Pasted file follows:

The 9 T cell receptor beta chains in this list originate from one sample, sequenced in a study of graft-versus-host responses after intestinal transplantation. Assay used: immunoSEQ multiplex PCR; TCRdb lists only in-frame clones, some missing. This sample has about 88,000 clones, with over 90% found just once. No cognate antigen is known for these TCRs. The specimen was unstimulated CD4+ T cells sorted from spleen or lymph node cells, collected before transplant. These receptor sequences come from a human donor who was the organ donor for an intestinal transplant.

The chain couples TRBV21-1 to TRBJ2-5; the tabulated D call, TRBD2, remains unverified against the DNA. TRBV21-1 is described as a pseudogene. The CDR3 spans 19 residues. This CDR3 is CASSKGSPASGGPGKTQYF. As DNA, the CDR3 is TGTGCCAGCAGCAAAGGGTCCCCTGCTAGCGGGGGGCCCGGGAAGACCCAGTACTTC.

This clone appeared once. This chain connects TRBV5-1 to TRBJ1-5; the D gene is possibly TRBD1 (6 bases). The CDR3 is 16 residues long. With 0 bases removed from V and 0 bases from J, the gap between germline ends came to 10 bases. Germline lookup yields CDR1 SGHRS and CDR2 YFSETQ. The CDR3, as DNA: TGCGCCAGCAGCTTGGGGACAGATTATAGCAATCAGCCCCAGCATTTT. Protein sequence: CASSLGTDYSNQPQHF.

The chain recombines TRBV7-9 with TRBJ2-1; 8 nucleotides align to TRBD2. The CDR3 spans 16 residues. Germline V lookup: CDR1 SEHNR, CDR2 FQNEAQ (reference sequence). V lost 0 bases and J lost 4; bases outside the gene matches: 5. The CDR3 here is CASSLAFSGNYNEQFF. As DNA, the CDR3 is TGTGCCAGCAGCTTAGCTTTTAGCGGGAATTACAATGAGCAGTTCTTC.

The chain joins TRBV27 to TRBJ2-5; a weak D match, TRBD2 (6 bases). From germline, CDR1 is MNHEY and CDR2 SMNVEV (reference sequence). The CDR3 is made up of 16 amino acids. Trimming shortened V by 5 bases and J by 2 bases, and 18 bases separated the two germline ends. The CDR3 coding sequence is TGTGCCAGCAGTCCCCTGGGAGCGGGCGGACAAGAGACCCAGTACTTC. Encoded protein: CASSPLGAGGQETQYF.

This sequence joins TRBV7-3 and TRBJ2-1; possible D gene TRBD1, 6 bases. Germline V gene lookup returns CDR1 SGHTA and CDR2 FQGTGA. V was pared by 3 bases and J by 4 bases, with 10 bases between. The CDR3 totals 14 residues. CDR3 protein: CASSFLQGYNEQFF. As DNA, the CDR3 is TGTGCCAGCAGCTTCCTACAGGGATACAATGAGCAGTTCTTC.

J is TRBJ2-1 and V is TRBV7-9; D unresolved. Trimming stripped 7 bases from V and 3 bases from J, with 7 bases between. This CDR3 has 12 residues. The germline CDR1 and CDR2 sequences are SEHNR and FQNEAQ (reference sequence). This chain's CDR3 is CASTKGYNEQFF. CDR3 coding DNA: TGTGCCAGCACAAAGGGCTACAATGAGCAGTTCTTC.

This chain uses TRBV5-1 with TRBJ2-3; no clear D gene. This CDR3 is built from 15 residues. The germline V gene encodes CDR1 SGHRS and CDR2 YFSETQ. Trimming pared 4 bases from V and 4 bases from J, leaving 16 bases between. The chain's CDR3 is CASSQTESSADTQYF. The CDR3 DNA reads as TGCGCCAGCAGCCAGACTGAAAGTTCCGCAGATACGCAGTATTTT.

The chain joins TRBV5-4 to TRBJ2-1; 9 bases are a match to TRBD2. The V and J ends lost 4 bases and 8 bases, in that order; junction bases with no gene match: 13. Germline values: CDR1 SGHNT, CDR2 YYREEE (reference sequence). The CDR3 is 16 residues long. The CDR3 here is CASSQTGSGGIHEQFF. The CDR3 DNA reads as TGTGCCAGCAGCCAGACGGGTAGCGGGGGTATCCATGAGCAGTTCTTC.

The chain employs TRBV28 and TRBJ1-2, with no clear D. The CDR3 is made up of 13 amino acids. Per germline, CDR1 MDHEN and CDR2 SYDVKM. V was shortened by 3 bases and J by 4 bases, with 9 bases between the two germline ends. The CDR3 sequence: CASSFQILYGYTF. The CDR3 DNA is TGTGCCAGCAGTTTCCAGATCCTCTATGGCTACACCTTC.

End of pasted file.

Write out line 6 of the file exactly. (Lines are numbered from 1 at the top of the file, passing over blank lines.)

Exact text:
This sequence joins TRBV7-3 and TRBJ2-1; possible D gene TRBD1, 6 bases. Germline V gene lookup returns CDR1 SGHTA and CDR2 FQGTGA. V was pared by 3 bases and J by 4 bases, with 10 bases between. The CDR3 totals 14 residues. CDR3 protein: CASSFLQGYNEQFF. As DNA, the CDR3 is TGTGCCAGCAGCTTCCTACAGGGATACAATGAGCAGTTCTTC.